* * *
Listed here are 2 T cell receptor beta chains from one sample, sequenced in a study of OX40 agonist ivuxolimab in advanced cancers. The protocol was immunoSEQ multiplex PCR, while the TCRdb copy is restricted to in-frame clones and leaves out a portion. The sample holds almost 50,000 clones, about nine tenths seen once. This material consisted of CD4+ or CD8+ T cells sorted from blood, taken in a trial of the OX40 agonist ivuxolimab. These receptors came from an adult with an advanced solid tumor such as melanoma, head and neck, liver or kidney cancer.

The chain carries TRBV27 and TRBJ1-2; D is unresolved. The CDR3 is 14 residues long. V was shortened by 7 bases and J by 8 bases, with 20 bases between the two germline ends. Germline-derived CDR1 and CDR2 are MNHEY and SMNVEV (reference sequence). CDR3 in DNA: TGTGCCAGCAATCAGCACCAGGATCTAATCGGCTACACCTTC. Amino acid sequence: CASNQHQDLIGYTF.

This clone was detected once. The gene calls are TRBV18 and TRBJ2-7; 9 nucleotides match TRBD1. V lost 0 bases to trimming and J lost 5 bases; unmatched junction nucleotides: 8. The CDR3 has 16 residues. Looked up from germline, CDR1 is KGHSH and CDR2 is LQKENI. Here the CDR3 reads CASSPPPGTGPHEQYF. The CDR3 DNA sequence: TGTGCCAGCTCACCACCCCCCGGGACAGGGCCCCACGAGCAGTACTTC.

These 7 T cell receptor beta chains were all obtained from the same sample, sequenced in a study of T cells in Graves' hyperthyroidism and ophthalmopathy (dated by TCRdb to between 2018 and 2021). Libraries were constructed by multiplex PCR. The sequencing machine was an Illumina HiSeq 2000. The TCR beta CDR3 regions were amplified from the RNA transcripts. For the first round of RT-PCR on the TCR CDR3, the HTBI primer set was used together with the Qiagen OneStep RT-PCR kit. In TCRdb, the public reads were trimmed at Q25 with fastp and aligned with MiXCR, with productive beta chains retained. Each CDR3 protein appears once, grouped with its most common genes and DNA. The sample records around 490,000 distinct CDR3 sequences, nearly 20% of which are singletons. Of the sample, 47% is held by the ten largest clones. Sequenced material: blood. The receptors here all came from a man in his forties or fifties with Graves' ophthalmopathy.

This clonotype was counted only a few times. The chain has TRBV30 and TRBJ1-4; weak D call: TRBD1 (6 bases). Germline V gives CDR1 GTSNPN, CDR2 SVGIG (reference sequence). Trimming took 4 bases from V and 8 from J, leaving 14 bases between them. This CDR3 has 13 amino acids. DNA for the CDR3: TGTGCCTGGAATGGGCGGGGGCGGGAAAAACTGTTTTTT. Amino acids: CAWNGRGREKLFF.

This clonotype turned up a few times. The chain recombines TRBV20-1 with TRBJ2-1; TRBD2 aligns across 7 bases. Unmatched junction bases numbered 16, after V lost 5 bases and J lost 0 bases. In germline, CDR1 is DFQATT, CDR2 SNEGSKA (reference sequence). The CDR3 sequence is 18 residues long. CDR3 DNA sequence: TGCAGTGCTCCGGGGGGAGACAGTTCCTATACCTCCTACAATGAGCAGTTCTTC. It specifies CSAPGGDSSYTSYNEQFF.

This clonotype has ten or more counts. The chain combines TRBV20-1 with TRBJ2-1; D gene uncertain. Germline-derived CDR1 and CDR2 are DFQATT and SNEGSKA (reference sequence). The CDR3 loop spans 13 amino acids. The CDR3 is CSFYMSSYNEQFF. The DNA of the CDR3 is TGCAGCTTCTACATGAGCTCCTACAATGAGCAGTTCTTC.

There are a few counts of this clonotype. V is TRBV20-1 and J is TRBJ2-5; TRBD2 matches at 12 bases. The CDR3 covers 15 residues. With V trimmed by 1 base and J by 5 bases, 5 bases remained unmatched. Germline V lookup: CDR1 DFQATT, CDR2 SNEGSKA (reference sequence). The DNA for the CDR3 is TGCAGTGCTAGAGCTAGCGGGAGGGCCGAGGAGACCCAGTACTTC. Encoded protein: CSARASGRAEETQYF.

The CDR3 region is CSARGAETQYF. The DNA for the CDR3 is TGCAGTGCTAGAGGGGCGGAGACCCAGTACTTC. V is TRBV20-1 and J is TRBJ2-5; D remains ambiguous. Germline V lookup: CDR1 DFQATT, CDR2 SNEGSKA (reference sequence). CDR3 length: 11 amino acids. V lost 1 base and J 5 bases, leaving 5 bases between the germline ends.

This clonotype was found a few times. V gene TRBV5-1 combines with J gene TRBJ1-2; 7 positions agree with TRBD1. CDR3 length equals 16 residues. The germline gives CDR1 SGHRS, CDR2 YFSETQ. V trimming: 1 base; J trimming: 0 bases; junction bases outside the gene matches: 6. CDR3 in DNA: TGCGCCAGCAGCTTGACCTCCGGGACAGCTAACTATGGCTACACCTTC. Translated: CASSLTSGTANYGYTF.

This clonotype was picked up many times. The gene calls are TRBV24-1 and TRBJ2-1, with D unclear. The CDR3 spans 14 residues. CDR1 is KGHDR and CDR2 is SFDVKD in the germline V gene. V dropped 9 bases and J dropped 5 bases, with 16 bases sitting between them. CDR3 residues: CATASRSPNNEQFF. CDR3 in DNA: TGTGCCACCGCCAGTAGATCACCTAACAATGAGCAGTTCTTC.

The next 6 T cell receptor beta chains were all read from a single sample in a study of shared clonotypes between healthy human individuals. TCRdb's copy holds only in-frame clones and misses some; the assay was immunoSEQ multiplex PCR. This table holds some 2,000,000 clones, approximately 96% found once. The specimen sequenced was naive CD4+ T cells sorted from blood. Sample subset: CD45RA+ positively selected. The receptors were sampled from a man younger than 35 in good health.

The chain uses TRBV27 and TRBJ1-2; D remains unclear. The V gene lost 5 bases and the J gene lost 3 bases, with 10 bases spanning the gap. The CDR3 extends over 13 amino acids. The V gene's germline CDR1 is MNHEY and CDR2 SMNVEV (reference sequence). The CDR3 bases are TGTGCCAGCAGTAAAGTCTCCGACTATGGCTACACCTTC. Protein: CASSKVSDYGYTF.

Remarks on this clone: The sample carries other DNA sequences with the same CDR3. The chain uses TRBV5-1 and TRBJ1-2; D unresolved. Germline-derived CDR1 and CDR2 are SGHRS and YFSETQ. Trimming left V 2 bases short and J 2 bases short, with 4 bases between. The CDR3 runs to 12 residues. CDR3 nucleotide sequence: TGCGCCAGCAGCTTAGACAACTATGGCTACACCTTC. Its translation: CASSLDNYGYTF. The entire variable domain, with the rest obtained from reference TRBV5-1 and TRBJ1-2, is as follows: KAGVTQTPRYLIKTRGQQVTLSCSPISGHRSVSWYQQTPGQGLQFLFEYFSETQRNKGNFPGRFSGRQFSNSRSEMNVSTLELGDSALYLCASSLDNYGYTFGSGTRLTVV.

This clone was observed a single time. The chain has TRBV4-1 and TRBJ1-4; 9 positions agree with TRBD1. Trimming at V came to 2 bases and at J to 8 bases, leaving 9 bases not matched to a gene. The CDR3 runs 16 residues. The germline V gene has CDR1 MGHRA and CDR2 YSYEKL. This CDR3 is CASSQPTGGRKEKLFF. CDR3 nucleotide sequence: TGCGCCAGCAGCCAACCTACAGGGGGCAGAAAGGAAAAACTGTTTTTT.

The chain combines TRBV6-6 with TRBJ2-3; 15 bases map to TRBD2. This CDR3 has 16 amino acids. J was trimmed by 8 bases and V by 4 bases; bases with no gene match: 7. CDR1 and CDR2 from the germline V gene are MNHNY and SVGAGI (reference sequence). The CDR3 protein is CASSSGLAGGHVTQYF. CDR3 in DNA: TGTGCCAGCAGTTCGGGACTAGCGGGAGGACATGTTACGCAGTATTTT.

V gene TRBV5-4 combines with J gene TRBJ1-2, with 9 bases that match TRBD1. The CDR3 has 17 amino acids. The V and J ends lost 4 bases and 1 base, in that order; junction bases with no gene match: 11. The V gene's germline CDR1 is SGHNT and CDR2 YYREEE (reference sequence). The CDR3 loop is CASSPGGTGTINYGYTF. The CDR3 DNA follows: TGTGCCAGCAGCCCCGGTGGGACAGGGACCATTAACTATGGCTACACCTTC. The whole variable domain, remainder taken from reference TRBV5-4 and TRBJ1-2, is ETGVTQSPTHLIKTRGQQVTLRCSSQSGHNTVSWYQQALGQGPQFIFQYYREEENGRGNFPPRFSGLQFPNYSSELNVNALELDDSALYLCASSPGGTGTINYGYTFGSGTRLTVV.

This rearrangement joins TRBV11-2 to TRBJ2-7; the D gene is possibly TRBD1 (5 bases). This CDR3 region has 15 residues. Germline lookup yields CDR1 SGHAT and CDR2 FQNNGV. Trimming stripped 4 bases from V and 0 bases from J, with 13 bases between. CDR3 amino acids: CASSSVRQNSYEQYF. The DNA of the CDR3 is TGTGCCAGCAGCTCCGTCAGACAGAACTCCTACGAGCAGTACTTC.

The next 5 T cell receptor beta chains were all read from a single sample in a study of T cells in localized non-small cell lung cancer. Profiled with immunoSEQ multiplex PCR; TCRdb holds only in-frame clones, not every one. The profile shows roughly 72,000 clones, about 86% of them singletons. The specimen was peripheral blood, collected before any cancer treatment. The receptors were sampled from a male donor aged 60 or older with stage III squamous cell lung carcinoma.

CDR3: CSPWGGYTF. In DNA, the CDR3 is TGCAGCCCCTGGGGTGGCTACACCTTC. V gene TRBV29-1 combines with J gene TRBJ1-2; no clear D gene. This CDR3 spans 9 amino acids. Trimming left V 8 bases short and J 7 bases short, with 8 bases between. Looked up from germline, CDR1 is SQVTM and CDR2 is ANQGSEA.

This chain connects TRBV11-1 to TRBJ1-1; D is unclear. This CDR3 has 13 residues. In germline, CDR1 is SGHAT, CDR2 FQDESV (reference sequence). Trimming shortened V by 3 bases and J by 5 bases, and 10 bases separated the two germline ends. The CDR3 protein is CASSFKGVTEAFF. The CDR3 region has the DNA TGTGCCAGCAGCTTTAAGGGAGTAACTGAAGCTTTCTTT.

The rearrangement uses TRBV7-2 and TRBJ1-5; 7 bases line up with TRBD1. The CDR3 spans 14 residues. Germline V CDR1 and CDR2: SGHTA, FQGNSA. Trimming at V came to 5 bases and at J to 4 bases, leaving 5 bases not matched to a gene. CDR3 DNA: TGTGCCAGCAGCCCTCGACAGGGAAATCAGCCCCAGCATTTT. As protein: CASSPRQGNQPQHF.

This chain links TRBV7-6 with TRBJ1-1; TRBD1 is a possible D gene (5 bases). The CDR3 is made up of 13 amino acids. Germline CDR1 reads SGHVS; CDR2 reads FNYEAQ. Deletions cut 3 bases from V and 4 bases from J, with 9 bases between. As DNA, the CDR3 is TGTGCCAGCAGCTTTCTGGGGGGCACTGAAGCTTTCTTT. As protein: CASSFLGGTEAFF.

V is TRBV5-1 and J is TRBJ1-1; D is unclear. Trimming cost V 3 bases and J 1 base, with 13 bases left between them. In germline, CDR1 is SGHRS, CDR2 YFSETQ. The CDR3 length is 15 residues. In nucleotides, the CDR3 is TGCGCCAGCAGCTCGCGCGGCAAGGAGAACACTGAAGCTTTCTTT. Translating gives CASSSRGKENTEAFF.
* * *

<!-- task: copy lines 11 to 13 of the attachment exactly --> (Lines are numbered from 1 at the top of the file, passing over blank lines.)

This clonotype was picked up many times. The gene calls are TRBV24-1 and TRBJ2-1, with D unclear. The CDR3 spans 14 residues. CDR1 is KGHDR and CDR2 is SFDVKD in the germline V gene. V dropped 9 bases and J dropped 5 bases, with 16 bases sitting between them. CDR3 residues: CATASRSPNNEQFF. CDR3 in DNA: TGTGCCACCGCCAGTAGATCACCTAACAATGAGCAGTTCTTC.

The next 6 T cell receptor beta chains were all read from a single sample in a study of shared clonotypes between healthy human individuals. TCRdb's copy holds only in-frame clones and misses some; the assay was immunoSEQ multiplex PCR. This table holds some 2,000,000 clones, approximately 96% found once. The specimen sequenced was naive CD4+ T cells sorted from blood. Sample subset: CD45RA+ positively selected. The receptors were sampled from a man younger than 35 in good health.

The chain uses TRBV27 and TRBJ1-2; D remains unclear. The V gene lost 5 bases and the J gene lost 3 bases, with 10 bases spanning the gap. The CDR3 extends over 13 amino acids. The V gene's germline CDR1 is MNHEY and CDR2 SMNVEV (reference sequence). The CDR3 bases are TGTGCCAGCAGTAAAGTCTCCGACTATGGCTACACCTTC. Protein: CASSKVSDYGYTF.